Futurelight has revolutionised The North Face’s outerwear line-up. Now it’s doing the same for its shelter.

(This review originally featured in Wild #185, Spring 2022)

 By James McCormack

If there’s one thing that seems common among winter-slash-four season tents, besides the fact they’re bomber, it’s that they’re heavy. Compared to tents designed for the warmer months, these things weigh a ton. Well, OK, that’s figuratively, not literally. But many do weigh upwards of four kilograms, and one that hits three kilos on the dot is definitely on the lighter side. So when you’re on an alpine expedition, or on a long backcountry skin up the side of some peak, and you’re grunting away thinking, Man, I wish my pack was lighter, your thoughts immediately turn to the heaviest single piece of gear you’re likely carrying: your tent.


The North Face’s Futurelight Assault 2 tent is a radical departure from the norm, though. The tent is made of a 3-layer version of TNF’s proprietary material Futurelight, a waterproof/breathable membrane which we’ve spoken about in Wild in the past, and it allows this single wall tent to, not including pegs, tip the scales at just 2.3kg. But that’s including the removable vestibule. Take that away— the fact that you can opt to leave it at home is actually a pretty neat, and versatile, feature—and your tent and poles come to just 1.7kg. That, my friends, for a 4-season tent is impressive.

To be clear, similarly light winter tents aren’t impossible to find; they are, however, rare. And also to be clear, TNF doesn’t actually label the tent as 4-season, despite the fact that it seems that most of the tent’s end-users, including myself, regard it as such, and see it as winter shelter. Perhaps it’s that yes, in comparison to TNF’s Mountain 25 tent—which is unequivocally a 4-season tent—it’s not as robust. But the Mountain 25 weighs more than four kilos; if you’re heading somewhere that doesn’t require the most absolute bombproof of winter shelter, then the Assault is the far lighter option.


This is not to say the Assault 2 can’t handle winds and tough wintery conditions. I took it out on some blustery nights of snow camping, and decided to test the tent by not digging in or building any snow walls to protect it; the Assault 2 handled it just fine. And the Futurelight membrane stayed breathable despite some considerable cold. I’ve had it out on at least one night when the mercury dipped to nearly minus 10, and while there was the teensiest layer of condensed frost on the roof, I’m talking really bugger all. And that was with an inch of snow on the roof. I’ve certainly owned double-walled tents where I would have expected far greater build up. And by the time I returned from skiing for the day, it had all disappeared. Breathability is further assisted by two small vents (which tuck under the cross-bar) and a small rear window (the zip of which on mine, in heavy rain, gave a small drip, one that I’ll have to attend to with some seam sealant).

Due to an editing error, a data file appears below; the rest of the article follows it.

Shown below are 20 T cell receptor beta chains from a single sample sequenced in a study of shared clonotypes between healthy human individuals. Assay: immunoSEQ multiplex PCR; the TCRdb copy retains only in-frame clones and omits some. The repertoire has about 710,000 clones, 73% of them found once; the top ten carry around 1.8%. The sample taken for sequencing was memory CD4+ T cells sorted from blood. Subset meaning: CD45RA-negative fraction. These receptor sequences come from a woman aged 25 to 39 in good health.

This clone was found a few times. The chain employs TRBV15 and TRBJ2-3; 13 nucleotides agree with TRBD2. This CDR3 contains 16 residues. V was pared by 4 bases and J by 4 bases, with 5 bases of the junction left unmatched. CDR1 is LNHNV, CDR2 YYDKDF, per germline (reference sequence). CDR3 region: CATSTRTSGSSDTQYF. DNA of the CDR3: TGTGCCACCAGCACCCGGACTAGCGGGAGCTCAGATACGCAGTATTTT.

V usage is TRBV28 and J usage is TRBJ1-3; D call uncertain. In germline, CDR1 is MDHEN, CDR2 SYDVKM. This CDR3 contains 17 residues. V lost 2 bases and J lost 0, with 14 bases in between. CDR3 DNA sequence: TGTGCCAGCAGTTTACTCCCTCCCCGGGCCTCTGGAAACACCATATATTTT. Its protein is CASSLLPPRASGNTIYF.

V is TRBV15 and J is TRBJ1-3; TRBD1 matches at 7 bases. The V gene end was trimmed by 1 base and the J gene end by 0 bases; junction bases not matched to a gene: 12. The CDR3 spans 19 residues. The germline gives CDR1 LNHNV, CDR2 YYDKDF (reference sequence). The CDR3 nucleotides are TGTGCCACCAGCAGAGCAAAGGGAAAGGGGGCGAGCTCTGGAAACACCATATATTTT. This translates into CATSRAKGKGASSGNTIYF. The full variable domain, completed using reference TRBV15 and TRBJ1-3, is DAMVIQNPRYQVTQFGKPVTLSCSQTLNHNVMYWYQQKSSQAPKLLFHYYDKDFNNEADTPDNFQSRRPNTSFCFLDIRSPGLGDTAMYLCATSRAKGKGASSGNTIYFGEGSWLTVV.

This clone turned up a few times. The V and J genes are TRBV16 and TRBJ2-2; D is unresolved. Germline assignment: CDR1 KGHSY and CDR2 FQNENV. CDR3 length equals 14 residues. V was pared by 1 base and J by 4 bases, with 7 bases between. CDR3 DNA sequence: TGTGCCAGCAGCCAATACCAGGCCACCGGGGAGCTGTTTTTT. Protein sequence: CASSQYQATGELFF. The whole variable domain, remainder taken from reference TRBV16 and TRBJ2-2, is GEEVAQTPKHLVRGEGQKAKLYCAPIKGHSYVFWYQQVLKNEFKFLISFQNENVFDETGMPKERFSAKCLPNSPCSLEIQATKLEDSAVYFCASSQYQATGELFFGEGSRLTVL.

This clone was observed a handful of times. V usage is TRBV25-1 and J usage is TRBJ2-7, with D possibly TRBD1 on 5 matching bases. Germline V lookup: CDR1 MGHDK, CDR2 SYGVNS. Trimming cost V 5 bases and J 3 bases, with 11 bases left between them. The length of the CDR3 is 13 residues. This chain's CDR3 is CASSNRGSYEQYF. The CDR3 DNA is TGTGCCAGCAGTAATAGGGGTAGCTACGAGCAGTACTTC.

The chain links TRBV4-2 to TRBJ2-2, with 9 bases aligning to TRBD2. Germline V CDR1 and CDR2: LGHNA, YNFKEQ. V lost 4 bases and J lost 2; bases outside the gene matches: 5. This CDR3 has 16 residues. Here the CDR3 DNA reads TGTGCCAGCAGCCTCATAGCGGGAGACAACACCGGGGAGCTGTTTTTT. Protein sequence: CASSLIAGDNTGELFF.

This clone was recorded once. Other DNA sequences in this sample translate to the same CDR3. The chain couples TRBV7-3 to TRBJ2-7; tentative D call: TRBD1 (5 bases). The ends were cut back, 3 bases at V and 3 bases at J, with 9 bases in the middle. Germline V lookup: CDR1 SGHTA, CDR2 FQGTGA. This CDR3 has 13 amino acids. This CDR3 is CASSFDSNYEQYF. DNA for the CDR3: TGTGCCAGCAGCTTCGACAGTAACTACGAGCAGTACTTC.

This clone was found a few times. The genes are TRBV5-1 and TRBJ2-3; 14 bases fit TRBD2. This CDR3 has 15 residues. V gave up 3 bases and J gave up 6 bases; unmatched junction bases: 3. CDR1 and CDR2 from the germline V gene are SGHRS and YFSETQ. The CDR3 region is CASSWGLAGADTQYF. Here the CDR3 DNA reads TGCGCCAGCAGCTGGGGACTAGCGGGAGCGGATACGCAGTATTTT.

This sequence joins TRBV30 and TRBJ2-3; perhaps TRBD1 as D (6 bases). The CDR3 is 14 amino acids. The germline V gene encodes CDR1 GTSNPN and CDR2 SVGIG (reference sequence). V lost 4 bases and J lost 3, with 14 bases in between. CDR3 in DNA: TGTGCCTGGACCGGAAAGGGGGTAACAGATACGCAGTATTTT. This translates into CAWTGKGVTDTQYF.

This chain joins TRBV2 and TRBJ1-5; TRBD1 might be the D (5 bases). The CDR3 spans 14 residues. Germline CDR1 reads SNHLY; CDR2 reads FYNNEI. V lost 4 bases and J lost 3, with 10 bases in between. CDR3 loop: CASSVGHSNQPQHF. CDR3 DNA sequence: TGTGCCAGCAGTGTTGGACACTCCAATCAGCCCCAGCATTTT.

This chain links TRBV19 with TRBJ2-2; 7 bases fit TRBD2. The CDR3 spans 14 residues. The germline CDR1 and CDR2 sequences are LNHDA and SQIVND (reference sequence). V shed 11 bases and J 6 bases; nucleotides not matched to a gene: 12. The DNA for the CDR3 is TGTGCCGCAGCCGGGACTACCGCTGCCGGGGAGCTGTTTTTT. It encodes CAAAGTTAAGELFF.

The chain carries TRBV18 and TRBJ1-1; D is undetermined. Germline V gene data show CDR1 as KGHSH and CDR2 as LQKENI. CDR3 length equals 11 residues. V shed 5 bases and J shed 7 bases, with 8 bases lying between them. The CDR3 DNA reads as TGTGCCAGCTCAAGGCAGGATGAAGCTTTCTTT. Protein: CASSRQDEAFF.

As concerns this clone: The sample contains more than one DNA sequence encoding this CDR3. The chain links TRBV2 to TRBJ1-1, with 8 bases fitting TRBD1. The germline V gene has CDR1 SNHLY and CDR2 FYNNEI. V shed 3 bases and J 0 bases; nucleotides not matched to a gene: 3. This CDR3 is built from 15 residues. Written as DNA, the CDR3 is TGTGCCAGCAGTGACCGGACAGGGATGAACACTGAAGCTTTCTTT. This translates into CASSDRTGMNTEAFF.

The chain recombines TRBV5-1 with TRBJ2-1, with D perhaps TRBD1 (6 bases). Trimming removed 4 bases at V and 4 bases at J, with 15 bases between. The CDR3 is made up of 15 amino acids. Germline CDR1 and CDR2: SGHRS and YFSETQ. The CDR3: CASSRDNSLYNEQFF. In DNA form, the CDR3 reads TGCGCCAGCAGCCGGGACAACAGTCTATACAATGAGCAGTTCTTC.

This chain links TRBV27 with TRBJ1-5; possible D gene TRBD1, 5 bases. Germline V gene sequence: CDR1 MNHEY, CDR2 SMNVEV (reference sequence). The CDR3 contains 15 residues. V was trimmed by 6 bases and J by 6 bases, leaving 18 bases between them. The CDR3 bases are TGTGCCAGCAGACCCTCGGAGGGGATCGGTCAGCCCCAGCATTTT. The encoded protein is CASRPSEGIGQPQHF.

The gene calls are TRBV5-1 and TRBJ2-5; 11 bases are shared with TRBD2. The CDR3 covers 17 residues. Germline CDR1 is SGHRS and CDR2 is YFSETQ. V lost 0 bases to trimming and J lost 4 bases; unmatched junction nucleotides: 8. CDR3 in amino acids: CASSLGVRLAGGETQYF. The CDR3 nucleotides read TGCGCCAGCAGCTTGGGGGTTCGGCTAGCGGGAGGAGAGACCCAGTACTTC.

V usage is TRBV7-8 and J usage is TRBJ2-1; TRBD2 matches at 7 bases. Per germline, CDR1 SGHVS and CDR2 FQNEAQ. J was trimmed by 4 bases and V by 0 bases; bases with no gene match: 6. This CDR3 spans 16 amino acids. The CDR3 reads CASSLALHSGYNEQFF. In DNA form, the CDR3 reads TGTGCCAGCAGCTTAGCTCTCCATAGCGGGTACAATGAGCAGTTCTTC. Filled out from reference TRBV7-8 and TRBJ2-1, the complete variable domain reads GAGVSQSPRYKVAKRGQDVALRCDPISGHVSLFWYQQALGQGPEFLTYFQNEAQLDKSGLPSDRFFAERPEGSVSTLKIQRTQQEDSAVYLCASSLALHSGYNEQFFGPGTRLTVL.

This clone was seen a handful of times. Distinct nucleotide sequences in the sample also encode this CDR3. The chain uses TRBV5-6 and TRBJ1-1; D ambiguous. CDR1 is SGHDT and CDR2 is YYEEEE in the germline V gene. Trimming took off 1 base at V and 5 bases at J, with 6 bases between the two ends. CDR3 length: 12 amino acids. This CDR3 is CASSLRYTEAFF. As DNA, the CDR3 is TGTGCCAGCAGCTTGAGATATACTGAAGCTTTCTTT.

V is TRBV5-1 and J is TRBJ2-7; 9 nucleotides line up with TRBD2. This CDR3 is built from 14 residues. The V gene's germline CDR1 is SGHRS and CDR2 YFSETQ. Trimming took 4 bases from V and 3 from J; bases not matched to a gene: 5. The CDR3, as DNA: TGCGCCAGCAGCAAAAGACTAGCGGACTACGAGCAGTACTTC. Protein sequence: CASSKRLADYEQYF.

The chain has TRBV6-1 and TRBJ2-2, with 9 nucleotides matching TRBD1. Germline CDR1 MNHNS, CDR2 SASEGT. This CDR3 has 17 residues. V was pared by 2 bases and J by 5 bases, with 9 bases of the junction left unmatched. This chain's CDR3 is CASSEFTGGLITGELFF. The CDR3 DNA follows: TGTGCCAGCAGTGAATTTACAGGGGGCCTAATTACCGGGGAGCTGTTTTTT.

The tent is roomy, considering its lack of weight. I’ve been in both bigger and smaller winter tents. And the vestibule is definitely a solid size. The tent walls—being steep sided—give plenty of usable living space, but the trade-off is the decreased ability of the tent to shed wind. As with any tent, though, this is an either/or situation; you can’t have both.
But beyond those steep walls, there are some other compromises with the Assault 2, and some trade-offs as well. Honestly, it’s inevitable for a tent that’s this impressively lightweight. While I found the main body of the tent super easy to set up—simply pop the ends of the carbon-fibre poles (which are also astoundingly featherweight) into the four corners of the tent’s interior, and then set the crossbar (you can do all this in less than 60 seconds)—using the Velcro tabs to hold the poles in place had a slight fiddle factor. So, too, did attaching the vestibule. And the guy lines and toggles need to be set carefully if the lines aren’t to slip. I quickly learnt that giving a few twists of the toggles and properly cranking down on the guy line holders stops any slippage, but I’d recommend getting the knack of this at home rather than, as I did, trying to figure it out for the first time after dark in a howling wind in subzero temps.

For a shelter that’s so light, I do wish the tent pegs were lighter. At 200g for 12, and we’re not talking snow pegs here, you’ll find lighter options elsewhere. (Since weight weenies are very much the target market for this tent and since they’ll likely want, or already have, lighter pegs, it’s for this reason I didn’t mention pegs in the overall weights I stated earlier). Still, getting lighter pegs is a relatively easy fix, one that should in no way influence your purchasing decision.

Overall, I found the Assault 2 to be an impressive offering, light enough and versatile enough—especially with its removable vestibule—that there’s no reason to restrict its use to winter camping. And when it comes to heading out into the snow, I can’t tell you how much I bitch internally about the weight of my gear. With the Assault 2 Futurelight, I’ll no longer be able to blame the weight of my tent for my lack of climbing speed. Me being a slug up the hills will be my fault alone.



Product Class:

2 person single wall alpine/winter tent with removable vestibule






Body only (incl poles):  1713g. Vestibule only (incl poles): 603g. Tent, vestibule, poles, pegs + stuffbags: 2,516g